Dear UK NSC,
Earlier this morning, as I scrolled through Twitter, I came across a tweet that stopped me in my tracks. Now, what an earth might that tweet have been, I hear you asking? Here, let me refresh your memory:
I pulled open the article, the red hot feeling of rage already pushing its way through my veins. The anger… the disgust… the disbelief… it heightened with every single word until I could barely finish the post.
Because what sane person – sorry, what sane committee – could ever vote in such a direction? What living, breathing human being would ever believe that, actually, there’s no real need for young people to have this kind of easy access to cardiac screenings. I mean, sure, young people duh… it’s only those 50+ that have heart issues right?
Wrong. So, so f**king wrong.
I want to tell you a story. It isn’t my story to tell… not really, anyway. But it’s a story that has shaped mine and my loved one’s lives beyond recognition. A story that could have spun so very differently had screenings such as this been readily available. Had we been forced to face reality long before it was too late.
On Christmas Day 2008, my Dad my sister and I were sat watching festive TV after a feast of a dinner. My sister was 25, I 17. We’d had a fantastic day full of laughter and love, as you do at Christmas. There were no signs, no hints that anything would change that. We all had “full of beans”. We all felt… fine.
I will never forget the moment my sister turned to my Dad, her face a deathly white.
“I don’t feel too well, Dad…”
It was probably about 10 seconds later that she was having a fit, her body contorted into shapes I didn’t know possible and her eyes rolling into the back of her head. I remember being fixed to the armchair, staring in disbelief as the walls closed in around me. I heard nothing but a ringing in my ears until she stopped fitting and fell into a heap on top of my Dad. That’s when his screams filled my ears. That’s a sound that I’ll never, ever forget.
I ran to the phone and called 999, a numb calmness taking control as I recounted to my Dad instructions. He carried out CPR onto her lifeless body whilst I kept the phone gripped in my hand. Minutes later, the flashing lights and siren of the ambulance brought me back into the room, and I fell into a bundle of wails, the emergency team pushing me into the kitchen away from the sight.
Lara had been hit by a cardiac arrest: four cardiac arrests, to be exact. The survival rate of cardiac arrests outside of hospital in young people is around 5%.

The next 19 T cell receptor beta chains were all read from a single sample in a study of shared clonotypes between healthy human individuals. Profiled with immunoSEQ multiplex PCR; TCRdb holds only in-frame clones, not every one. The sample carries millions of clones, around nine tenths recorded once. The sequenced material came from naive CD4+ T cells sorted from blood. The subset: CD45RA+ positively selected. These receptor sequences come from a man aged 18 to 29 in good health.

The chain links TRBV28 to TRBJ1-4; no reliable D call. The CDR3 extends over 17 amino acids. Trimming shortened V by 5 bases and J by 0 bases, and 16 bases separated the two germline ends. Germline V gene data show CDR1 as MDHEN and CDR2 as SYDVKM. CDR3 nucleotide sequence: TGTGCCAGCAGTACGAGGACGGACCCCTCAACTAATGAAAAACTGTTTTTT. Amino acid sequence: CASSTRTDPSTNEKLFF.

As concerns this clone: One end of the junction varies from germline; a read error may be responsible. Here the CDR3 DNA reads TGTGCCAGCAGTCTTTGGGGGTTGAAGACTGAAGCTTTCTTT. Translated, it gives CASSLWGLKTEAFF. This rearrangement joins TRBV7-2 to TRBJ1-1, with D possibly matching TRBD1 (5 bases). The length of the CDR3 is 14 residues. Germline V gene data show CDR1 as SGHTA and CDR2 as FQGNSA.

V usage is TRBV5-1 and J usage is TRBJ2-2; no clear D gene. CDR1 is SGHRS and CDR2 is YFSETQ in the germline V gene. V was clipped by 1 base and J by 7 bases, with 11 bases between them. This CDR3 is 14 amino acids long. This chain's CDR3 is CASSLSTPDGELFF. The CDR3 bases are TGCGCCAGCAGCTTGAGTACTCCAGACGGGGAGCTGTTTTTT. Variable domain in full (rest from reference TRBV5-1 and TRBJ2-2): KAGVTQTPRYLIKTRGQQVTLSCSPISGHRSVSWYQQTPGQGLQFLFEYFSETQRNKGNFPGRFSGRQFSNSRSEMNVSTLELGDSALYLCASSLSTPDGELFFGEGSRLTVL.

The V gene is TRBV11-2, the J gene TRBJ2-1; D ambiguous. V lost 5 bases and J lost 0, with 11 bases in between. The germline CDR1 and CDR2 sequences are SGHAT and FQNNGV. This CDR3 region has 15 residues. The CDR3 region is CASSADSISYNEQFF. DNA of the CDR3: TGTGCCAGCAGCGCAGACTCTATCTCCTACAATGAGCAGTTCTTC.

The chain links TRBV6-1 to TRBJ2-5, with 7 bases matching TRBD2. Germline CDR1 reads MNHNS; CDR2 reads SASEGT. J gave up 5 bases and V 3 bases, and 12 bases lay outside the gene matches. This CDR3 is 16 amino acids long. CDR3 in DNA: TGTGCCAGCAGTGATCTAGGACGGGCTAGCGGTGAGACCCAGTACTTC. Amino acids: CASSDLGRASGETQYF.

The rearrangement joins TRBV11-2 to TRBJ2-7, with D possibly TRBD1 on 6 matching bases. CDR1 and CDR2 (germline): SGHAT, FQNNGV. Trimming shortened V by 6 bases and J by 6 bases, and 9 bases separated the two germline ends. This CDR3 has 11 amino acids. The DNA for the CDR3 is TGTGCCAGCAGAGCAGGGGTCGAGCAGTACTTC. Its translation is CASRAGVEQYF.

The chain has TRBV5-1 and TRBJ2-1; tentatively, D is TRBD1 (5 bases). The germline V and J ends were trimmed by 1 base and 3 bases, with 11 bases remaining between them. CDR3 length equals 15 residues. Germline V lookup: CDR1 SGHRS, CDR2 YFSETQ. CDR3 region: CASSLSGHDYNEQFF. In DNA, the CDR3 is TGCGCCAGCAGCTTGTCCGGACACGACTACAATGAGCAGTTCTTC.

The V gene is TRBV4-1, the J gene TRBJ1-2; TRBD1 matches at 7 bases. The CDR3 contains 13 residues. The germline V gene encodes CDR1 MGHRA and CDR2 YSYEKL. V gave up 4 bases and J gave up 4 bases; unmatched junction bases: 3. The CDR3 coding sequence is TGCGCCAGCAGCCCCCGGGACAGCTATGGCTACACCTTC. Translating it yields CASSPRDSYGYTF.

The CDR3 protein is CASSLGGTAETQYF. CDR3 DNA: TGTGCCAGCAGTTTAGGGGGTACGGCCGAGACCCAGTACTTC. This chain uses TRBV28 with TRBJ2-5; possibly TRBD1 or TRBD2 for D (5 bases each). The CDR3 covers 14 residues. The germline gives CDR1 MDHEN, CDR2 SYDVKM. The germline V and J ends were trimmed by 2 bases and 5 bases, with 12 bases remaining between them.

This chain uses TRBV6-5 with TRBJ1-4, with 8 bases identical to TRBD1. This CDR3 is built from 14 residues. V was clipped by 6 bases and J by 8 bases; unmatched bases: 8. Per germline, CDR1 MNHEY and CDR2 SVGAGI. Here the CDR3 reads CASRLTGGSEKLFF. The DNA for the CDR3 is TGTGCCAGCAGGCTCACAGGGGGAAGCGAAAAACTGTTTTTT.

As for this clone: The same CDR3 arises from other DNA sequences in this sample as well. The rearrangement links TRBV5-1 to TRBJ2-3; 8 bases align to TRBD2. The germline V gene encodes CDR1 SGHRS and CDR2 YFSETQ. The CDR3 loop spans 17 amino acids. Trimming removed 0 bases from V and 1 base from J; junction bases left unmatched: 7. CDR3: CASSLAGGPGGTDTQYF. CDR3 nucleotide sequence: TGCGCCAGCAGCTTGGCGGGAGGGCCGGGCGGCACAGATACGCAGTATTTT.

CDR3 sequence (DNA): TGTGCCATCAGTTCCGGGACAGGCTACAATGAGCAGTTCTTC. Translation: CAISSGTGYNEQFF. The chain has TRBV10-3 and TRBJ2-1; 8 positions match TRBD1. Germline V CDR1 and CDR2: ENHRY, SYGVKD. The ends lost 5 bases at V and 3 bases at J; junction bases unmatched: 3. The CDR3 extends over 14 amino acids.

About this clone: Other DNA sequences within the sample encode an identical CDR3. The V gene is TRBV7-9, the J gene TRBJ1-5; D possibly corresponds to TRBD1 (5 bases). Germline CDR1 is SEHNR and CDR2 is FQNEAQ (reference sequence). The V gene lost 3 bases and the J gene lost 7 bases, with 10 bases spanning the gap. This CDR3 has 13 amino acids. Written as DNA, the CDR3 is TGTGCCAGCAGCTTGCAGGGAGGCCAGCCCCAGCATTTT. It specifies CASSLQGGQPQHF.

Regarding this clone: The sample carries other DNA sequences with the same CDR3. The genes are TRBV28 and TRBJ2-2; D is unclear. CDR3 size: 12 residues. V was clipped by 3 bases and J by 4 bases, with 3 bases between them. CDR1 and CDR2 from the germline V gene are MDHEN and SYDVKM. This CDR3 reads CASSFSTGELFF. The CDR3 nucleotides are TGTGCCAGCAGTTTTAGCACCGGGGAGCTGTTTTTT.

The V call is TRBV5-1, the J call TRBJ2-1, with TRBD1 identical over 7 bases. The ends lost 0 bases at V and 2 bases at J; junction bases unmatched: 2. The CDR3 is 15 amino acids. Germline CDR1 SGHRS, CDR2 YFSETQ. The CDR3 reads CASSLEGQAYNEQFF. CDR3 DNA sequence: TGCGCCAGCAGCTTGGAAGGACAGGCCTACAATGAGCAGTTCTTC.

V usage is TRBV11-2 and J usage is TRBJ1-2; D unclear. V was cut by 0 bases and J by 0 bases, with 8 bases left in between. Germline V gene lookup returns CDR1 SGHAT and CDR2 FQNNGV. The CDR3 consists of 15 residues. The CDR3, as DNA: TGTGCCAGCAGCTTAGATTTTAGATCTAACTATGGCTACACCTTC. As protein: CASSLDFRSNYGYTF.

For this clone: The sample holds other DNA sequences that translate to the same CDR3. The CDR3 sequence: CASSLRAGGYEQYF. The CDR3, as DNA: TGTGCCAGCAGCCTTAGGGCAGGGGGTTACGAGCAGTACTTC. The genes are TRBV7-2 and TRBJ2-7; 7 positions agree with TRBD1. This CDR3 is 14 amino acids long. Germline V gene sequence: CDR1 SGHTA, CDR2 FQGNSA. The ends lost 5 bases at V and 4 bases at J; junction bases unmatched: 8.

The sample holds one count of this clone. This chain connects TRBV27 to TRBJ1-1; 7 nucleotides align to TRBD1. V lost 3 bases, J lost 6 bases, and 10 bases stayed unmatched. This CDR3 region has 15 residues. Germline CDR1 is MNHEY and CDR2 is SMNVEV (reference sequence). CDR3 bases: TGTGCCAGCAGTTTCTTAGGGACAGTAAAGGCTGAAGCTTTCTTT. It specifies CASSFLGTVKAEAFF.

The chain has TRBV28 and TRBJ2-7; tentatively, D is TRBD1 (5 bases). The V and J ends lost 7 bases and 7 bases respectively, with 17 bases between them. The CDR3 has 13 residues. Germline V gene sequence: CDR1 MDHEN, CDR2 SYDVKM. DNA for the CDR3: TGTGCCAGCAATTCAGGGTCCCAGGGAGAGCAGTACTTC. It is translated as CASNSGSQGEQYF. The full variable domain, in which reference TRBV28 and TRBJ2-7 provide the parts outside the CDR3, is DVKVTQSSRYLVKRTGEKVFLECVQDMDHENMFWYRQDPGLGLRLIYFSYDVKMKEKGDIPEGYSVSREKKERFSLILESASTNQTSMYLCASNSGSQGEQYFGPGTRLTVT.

She was healthy. There was nothing wrong with her. So why was this happening?
By some miracle, Lara survived. She was in a coma from Christmas Day through until New Year’s Eve before leaving hospital on January 10 with the addition of an ICD (implantable cardioverter defibrillator) inside her chest. They said it would never happen again… that it was a freak accident. The ICD was “just in case.”
Until it happened again in 2013. Luckily the ICD did its job. It kept her alive, again.
Now tell me that there isn’t enough evidence to prove that cardiac risk in the young is a real thing? Show me the unclear data. Explain to me why on earth you wouldn’t want to diagnose problems like my sister’s before it’s too late.
And most of all, please shed a bit of light on this corker of a statement, delivered by Dr Anne Mackie, Director of Programmes for the UK NSC:
In addition to concerns about the test, there were uncertainties about the overall benefit of identifying people at risk, as currently the harms seem to outweigh the benefits.
Let me think about that one… oh yes, that’s it. How about the fact that if my sister’s heart condition had been recognised earlier, she could have had an ICD installed and avoided the biggest ordeal of her life. I wouldn’t have had to see my sister, the light of my life, dead on my living room floor.
My sister was lucky. But she so easily could not have been. And so many others aren’t.
Every year we lose 600 young people to un-diagnosed heart conditions. These aren’t just figures plucked from thin air. This is real and this is happening.
Sudden Cardiac Death doesn’t show any signs that it’s coming. It’s called sudden for a reason. It strikes when you’re least expecting it, and it can happen to absolutely anyone.
And you can tell me that “available tests were not accurate enough to correctly identify conditions” until the cows come home… because we all know that is utter rubbish.
This comes down to money. Funding. Cuts. End of discussion.
But what is the price of a human life? Of 600 young lives, every year?
What is the price of my sister’s health?
You’ve said that there will be no further reviews on this case until 2018/2019 (by which time 2,000 more young people will have died due to lack of diagnosis). What I am asking you, what I am pleading you, is that you bring this forward. That you re-address it right now. That you value human life above wealth.
I’m pretty sure that this open letter won’t do much to change that. But i’ll tell you now… that’s not going to stop me trying.
Because I for one believe that doing nothing is NEVER an option.
If this is something you feel strongly about, please support my bid to amend this decision by signing my petition on Change.org. It will only take a few seconds. Let’s work together for change.